Schmidt: Even though we have had that shared responsibility model -- and by the way, you can blame me for that name because I came up with it -- we have always helped customers when they run into a problem. And that's sort of a corporate ethos for Amazon. That is just the way that the customer service processes set up within the company. All executives in the company have to go through something called C2CS, which is "customer connection customer service." You sit and answer customer service calls, and you answer customer service tickets, and it is intentionally there to help you, No. 1, understand what the customers are really feeling and how they're working. But it's also a chance to go in and make people happy and to be able to say, "No problem, we can fix that." We don't say, "Well, sorry. That's your problem" because No. 1, it's not the way we do business as a company. And No. 2, it's just not good business, period, to tell a customer "Sorry you had a bad day, but you're on your own." That's not going to work well.
But it looks like shared responsibility may be shifting somewhat as cloud providers in general are taking a much more active role in security and are granularly involved in responding to incidents. Are you concerned at all that AWS will be pulled further into the incident response equation?
Schmidt: I think it depends on the individual customer. We've got all of the normal service offerings that customers can subscribe to. And I think that's one of the important things -- we'll do what we can to help people. But that tends to be "best efforts," unless the person has a contractual relationship, in which case we have to respond within specific SLAs [service-level agreements]. For customers who want to have us on the hook and to have us help them with things, they have a support contract. For other circumstances, we will do what we can when it's appropriate and reasonable. And reasonability is a relatively important term there. If someone comes in and says, "Hey, can you know, you helped me parse 2 exabytes of logs?" then we're going to tell them that's going to be kind of difficult.
The topic of cloud vulnerabilities has been a source of concern in the infosec community lately because there's no CVE system that documents them like traditional software vulnerabilities. Some experts tried to jumpstart that effort by launching their own open database for cloud vulnerabilities. Do you think there's a need for a better CVE system that includes cloud vulnerabilities, even if those bugs don't require interaction on that part of the customer? Would that benefit customers?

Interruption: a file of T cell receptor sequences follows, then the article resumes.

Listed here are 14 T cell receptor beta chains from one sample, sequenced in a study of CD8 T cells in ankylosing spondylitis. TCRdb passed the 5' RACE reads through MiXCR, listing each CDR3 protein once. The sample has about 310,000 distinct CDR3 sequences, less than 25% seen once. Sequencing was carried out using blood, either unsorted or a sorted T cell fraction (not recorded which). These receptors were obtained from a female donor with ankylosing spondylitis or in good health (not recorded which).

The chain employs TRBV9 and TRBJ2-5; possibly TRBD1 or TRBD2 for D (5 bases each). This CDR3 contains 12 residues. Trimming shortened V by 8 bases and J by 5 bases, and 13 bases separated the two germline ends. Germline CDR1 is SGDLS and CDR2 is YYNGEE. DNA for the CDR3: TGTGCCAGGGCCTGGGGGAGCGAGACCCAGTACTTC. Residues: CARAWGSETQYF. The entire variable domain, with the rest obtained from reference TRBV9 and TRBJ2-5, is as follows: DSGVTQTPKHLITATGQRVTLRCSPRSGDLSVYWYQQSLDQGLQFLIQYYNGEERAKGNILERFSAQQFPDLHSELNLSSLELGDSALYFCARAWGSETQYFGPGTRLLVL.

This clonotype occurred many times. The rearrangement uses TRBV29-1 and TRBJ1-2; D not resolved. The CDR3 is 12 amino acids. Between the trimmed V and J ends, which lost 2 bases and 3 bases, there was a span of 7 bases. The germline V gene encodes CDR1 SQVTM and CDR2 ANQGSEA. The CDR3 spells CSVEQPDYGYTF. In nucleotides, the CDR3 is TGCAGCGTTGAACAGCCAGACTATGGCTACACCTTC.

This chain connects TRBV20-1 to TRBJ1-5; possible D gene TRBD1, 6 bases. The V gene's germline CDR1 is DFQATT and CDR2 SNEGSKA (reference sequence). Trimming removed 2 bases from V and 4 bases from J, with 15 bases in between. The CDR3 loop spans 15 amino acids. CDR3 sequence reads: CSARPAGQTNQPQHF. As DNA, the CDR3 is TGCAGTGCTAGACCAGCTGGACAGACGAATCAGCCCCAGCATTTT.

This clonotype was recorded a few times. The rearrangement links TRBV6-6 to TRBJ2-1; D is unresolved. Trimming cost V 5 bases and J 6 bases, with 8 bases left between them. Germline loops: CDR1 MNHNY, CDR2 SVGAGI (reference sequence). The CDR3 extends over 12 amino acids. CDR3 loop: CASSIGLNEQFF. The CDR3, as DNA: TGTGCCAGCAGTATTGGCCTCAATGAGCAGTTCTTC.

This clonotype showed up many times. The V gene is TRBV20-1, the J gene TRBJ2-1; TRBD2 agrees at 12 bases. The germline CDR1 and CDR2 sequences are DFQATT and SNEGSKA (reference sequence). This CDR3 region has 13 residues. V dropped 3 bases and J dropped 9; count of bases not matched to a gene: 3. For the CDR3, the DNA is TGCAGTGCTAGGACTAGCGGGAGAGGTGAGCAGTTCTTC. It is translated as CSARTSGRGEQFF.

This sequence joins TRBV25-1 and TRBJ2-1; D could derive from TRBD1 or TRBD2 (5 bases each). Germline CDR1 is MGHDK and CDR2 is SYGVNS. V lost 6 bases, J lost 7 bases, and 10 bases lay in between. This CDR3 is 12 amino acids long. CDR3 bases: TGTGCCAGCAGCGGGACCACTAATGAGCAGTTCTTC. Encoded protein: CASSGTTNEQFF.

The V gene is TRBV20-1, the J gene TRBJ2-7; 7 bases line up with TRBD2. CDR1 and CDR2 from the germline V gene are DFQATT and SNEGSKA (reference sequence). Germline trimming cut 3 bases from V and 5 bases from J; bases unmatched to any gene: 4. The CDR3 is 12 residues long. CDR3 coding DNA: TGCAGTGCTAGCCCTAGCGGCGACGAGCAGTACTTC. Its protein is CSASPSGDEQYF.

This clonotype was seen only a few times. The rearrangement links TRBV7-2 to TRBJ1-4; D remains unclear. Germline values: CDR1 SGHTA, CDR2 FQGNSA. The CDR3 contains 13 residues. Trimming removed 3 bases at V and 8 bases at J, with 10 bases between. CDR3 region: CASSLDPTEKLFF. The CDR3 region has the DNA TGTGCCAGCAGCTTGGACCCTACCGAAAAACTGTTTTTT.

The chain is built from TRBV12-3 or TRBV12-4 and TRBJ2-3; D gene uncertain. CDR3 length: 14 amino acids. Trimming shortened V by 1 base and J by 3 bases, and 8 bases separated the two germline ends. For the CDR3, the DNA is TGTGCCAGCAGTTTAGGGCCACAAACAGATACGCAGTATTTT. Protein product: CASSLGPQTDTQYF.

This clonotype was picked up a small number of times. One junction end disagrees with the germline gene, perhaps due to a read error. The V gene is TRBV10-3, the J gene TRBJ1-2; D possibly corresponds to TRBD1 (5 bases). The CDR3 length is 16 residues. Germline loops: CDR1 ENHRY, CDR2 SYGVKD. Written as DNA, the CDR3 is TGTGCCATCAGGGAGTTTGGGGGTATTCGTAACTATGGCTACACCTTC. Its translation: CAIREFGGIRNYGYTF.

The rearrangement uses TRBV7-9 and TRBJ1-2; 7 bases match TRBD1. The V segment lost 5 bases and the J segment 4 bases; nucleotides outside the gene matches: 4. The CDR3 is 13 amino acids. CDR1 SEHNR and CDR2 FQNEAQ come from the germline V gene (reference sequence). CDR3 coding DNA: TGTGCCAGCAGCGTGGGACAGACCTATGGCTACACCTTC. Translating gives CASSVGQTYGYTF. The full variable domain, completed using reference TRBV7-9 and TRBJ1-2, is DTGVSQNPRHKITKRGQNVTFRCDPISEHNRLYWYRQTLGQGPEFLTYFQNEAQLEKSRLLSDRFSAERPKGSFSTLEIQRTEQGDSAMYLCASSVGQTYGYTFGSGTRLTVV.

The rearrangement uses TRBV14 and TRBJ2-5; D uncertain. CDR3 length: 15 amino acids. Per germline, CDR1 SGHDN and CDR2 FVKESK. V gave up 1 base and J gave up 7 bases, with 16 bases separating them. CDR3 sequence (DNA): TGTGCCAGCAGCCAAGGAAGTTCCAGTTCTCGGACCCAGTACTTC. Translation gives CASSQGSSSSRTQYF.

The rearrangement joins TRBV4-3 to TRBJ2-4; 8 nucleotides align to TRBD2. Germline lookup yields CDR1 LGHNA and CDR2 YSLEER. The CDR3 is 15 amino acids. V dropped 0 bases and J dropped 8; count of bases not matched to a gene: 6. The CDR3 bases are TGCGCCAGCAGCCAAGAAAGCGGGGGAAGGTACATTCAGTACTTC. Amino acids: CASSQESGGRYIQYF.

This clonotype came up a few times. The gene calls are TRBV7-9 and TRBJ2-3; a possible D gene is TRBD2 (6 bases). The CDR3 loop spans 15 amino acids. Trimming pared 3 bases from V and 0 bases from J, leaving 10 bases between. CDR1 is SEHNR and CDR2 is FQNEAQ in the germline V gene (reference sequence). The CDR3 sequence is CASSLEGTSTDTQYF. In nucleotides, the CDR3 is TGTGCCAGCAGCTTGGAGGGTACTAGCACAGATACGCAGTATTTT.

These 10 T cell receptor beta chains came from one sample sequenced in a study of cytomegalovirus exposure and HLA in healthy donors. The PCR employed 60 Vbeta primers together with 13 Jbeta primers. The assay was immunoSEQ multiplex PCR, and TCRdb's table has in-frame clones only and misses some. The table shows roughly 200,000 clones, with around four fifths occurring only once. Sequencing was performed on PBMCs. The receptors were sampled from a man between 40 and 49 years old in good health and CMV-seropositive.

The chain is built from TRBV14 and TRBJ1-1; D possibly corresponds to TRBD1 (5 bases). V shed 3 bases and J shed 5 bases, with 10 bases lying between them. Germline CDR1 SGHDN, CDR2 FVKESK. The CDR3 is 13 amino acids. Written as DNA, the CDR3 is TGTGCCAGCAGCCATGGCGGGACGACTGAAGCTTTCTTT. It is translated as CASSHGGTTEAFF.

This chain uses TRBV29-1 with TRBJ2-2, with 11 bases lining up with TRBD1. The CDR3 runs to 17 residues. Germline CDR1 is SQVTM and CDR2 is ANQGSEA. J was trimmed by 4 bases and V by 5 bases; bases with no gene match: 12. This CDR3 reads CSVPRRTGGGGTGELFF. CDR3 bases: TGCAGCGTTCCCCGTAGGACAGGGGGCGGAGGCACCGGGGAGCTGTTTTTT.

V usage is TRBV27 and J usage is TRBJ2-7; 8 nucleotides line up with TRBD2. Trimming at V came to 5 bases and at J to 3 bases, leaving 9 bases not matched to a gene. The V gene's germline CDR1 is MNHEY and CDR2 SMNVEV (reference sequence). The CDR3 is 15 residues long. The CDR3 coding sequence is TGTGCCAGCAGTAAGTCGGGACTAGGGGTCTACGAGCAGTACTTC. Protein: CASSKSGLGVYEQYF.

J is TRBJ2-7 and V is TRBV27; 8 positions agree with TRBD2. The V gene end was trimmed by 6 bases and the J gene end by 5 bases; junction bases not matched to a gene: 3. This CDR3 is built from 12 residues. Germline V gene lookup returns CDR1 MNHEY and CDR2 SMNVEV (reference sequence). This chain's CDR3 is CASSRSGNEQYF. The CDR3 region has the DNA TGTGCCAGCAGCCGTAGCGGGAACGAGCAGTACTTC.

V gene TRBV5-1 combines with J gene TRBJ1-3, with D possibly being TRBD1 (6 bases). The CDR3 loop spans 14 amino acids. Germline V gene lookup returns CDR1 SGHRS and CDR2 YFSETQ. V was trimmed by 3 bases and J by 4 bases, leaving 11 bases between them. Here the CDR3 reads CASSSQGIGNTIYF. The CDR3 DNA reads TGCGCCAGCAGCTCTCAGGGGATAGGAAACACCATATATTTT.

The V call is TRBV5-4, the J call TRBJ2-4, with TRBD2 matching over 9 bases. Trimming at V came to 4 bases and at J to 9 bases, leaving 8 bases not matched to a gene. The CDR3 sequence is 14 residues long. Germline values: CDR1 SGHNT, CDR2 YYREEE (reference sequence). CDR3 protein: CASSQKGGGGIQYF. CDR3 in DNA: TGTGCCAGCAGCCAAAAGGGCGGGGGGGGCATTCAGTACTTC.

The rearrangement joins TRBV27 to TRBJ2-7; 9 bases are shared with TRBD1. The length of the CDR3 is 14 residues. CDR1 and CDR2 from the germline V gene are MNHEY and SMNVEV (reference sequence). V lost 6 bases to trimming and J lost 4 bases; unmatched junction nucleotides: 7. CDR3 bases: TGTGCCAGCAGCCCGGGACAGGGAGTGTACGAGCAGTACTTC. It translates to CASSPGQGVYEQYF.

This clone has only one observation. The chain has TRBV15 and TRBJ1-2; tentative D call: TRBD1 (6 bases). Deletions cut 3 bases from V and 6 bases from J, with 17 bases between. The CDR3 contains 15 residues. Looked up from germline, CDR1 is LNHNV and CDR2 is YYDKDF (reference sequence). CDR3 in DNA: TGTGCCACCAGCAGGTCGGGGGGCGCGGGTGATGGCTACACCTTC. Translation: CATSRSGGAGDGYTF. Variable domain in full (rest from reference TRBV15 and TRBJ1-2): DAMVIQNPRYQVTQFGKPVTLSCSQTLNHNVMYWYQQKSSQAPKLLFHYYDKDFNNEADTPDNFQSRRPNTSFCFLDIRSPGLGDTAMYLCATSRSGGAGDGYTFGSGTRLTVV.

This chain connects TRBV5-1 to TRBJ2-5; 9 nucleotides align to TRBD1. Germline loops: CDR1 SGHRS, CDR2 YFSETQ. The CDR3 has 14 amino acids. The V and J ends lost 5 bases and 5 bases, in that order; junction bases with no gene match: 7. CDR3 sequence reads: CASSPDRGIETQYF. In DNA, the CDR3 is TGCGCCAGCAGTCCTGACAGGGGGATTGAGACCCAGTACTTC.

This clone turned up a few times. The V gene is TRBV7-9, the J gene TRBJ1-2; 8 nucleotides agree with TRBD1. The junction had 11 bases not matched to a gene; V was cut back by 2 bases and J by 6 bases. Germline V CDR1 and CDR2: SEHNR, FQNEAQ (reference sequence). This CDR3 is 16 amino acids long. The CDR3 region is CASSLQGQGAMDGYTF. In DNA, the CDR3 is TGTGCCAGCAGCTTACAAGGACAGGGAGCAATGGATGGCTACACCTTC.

Schmidt: I personally don't think so. The reason is the data is already there for the customer. If you search for "AWS security bulletin" in the search engine of your choice, you will go right to the page where we describe all that stuff in detail. And having yet another place that you have to go look at -- which will not be authoritative because that is authoritative where we put it -- I don't think helps customers. It may help somebody who's vending tools that do that. I don't know. But the data is there, and that's the important thing. In the specific data that we really care about is whether the customer has to do something. And that's why we always include that in our security bulletins. It very specifically states if customers do not need to take action, or customers should update to version X or whatever.
We try really hard to figure out the right level of information so that it's helpful and not noisy. And the noise part is the problem because if every hiccup and burp on the internet gets reported on somewhere, people are going to get lost and miss the really important stuff. The part we need you to read is the part that requires action – you need to go update [your software]. And we don't just post bulletins; we actually have a process with our personal health dashboard where we push alerts to customers. If we can tell that you are running, you're running [Amazon] RDS MySQL 3.8.4, we will actually push a message to you saying there is a vulnerability in 3.8.4 that needs to be updated. You need to either choose to accept our update during the maintenance window or go update it yourself now.